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About this Poem 

From Ballads and Songs (London: Cassell and Company, 1896).

 

A Doe in the City

  Little KITTY LORIMER,
    Fair, and young, and witty,
  What has brought your ladyship
    Rambling to the City?

  All the Stags in Capel Court
    Saw her lightly trip it;
  All the lads of Stock Exchange
    Twigg'd her muff and tippet.

  With a sweet perplexity,
    And a mystery pretty,
  Threading through Threadneedle Street,
    Trots the little KITTY.

  What was my astonishment—
    What was my compunction,
  When she reached the Offices
    Of the Didland Junction!

  Up the Didland stairs she went,
    To the Didland door, Sir;
  Porters lost in wonderment,
    Let her pass before, Sir.

  "Madam," says the old chief Clerk,
    "Sure we can't admit ye."
  "Where's the Didland Junction deed?"
   Dauntlessly says KITTY.

  "If you doubt my honesty,
    Look at my receipt, Sir."
  Up then jumps the old chief Clerk,
    Smiling as he meets her.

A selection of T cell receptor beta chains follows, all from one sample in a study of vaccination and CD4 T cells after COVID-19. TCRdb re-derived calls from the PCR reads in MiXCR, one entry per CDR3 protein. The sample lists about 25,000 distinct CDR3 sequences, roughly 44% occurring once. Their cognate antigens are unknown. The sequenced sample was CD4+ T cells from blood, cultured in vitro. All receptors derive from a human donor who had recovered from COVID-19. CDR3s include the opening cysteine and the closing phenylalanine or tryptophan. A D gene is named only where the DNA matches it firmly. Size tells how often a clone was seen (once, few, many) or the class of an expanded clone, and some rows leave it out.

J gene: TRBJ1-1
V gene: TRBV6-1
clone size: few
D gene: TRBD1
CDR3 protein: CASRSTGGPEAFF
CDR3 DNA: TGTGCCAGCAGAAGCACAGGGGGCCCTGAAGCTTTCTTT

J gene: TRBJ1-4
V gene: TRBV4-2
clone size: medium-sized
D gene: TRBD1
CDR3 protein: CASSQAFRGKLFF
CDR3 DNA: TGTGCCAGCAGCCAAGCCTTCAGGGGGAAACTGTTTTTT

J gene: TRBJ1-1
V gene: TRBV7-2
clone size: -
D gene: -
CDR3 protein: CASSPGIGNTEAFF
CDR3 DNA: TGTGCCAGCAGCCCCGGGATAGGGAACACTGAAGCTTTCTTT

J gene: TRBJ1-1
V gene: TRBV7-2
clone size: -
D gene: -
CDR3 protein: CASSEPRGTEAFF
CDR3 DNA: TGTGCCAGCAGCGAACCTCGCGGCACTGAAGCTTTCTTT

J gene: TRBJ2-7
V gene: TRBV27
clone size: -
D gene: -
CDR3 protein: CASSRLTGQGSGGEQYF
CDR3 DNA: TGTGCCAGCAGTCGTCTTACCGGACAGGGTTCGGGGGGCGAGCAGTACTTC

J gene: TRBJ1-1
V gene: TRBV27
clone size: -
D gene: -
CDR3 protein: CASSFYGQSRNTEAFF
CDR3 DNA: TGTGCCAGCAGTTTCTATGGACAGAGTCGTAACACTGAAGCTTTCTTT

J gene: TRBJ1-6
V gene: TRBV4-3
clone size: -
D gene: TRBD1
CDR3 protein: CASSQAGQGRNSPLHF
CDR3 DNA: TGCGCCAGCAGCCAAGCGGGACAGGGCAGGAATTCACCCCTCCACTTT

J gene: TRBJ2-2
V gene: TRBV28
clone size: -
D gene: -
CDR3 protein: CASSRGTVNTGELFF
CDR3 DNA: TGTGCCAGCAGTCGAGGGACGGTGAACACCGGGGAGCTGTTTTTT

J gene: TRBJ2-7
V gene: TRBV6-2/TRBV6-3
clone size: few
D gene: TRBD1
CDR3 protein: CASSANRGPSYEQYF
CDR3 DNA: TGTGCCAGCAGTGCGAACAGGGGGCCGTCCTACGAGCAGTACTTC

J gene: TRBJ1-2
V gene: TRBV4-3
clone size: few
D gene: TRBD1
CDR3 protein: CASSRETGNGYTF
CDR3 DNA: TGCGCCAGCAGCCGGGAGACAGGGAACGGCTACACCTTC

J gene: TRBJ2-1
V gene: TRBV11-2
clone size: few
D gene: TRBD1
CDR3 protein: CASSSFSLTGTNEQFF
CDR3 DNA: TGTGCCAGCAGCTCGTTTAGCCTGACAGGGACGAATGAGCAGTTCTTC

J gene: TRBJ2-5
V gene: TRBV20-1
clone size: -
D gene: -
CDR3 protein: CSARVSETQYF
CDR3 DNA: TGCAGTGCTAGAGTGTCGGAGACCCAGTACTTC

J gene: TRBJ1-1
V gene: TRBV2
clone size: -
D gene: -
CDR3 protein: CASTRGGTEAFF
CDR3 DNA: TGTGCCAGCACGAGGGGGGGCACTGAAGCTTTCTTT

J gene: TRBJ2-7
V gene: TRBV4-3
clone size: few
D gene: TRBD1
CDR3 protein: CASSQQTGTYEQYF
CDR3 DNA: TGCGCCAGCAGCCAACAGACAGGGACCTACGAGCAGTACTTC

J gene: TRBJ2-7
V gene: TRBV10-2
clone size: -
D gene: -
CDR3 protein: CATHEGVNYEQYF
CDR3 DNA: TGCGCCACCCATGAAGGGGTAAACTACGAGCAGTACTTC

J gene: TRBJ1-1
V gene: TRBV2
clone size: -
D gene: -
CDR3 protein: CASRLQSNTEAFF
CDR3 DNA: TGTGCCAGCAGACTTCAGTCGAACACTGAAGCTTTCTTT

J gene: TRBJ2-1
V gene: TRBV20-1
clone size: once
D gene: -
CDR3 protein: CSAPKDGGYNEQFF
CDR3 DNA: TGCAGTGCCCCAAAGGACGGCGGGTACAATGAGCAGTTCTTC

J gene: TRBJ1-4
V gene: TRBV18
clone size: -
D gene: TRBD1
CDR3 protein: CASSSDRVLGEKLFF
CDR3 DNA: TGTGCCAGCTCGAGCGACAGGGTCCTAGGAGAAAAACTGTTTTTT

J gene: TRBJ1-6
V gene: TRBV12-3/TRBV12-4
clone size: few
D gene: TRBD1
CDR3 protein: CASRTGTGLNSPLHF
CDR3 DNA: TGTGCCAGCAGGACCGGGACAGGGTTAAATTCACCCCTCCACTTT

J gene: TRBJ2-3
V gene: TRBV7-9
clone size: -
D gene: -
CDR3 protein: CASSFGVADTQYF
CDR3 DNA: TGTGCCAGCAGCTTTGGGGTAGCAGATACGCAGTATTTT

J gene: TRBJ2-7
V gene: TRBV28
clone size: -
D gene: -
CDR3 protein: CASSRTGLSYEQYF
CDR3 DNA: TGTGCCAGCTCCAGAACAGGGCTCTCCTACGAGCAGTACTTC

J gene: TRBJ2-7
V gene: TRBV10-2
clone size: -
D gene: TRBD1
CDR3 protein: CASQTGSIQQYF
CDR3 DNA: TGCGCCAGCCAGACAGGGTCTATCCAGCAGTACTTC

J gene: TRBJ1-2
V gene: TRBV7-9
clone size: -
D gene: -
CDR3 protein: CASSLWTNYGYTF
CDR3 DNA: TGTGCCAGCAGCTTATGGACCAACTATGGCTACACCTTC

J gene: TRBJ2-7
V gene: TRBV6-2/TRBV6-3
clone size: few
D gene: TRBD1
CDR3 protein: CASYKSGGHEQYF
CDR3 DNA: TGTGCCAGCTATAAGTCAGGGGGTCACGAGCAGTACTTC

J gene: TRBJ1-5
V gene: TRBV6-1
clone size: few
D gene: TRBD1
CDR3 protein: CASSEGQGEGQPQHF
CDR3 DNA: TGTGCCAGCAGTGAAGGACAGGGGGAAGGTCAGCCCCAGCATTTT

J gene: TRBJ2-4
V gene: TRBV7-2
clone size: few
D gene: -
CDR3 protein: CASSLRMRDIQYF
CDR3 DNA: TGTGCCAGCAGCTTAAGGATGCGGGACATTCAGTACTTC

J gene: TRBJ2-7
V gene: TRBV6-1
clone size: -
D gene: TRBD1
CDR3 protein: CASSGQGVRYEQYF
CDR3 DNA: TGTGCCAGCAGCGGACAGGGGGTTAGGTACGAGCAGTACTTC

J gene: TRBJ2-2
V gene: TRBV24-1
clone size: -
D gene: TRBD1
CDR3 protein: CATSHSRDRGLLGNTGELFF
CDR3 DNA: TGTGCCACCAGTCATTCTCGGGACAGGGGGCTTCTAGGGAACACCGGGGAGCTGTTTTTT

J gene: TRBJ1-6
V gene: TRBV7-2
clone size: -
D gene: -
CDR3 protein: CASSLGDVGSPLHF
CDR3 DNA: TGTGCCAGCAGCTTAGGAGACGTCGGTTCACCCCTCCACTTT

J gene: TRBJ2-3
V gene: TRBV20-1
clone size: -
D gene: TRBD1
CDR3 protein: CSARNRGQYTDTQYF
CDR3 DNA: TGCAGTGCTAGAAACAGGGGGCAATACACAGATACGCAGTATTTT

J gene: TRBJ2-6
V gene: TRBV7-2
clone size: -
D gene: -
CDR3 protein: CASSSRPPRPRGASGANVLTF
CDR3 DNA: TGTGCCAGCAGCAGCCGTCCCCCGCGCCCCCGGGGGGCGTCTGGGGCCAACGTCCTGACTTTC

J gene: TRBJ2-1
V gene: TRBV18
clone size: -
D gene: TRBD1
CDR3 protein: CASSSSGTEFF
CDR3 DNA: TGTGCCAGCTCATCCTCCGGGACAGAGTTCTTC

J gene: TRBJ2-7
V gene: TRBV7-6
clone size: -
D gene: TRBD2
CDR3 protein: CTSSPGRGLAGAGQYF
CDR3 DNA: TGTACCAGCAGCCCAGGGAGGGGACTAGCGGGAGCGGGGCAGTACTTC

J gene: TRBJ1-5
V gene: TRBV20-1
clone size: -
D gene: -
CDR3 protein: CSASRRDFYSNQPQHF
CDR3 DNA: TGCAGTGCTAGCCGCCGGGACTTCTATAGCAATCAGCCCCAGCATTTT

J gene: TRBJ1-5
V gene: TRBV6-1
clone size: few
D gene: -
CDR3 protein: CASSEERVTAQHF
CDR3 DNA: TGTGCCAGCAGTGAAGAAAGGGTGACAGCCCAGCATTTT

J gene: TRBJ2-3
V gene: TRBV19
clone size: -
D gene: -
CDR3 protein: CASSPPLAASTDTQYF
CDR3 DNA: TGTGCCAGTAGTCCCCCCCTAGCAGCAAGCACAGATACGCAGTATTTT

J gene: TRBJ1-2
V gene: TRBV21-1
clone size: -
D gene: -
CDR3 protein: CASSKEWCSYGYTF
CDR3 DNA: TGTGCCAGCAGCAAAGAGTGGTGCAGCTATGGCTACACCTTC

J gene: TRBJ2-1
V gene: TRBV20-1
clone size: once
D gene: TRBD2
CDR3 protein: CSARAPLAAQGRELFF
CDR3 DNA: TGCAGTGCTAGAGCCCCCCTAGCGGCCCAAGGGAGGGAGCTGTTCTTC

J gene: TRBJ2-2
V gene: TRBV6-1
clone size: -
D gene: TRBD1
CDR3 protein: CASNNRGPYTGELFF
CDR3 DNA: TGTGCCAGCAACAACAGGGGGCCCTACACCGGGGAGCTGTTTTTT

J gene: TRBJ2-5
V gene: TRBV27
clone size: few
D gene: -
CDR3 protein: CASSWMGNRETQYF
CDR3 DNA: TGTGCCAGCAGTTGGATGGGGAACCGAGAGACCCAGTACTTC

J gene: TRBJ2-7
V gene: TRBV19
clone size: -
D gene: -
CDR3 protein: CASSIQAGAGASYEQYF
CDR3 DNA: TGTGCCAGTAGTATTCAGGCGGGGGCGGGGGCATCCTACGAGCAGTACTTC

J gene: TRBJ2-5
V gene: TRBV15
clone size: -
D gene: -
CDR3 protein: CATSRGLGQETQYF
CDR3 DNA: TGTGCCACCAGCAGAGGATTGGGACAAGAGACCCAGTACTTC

KITTY at the table sits
    (Whither the old Clerk leads her),
  "I deliver this," she says,
    "As my act and deed, Sir."

  When I heard these funny words
    Come from lips so pretty;
  This, I thought, should surely be
    Subject for a ditty.

  What! are ladies stagging it?
    Sure, the more's the pity;
  But I've lost my heart to her,—
    Naughty little KITTY.

This poem is in the public domain. 

This poem is in the public domain. 

William Makepeace Thackeray

William Makepeace Thackeray, born July 18, 1811, was an English writer best known for his novels, particularly The History of Henry Esmond, Esq. (The Mershon Company Publishers, 1852) and Vanity Fair (Bradbury and Evans, 1848). While in school, Thackeray began writing poems, which he published in a number of magazines, chiefly Fraser and Punch. He died on December 24, 1863.

by this poet

poem
  Galliant gents and lovely ladies,
    List a tail vich late befel,
  Vich I heard it, bein on duty,
    At the Pleace Hoffice, Clerkenwell.

  Praps you know the Fondling Chapel,
    Vere the little children sings:
  (Lor! I likes to hear on Sundies
    Them there pooty little things!)

  In this street there
poem
  Know ye the willow-tree
    Whose gray leaves quiver,
  Whispering gloomily
    To yon pale river;
  Lady, at even-tide
    Wander not near it,
  They say its branches hide
    A sad, lost spirit?

  Once to the willow-tree
    A maid came fearful,
  Pale seemed her cheek to be,
    Her blue eye tearful;
poem
  THE ROCKS.

I was a timid little antelope;
  My home was in the rocks, the lonely rocks.

  I saw the hunters scouring on the plain;
  I lived among the rocks, the lonely rocks.

  I was a-thirsty in the summer-heat;
  I ventured to the tents beneath the rocks.

  Zuleikah brought me water from the well;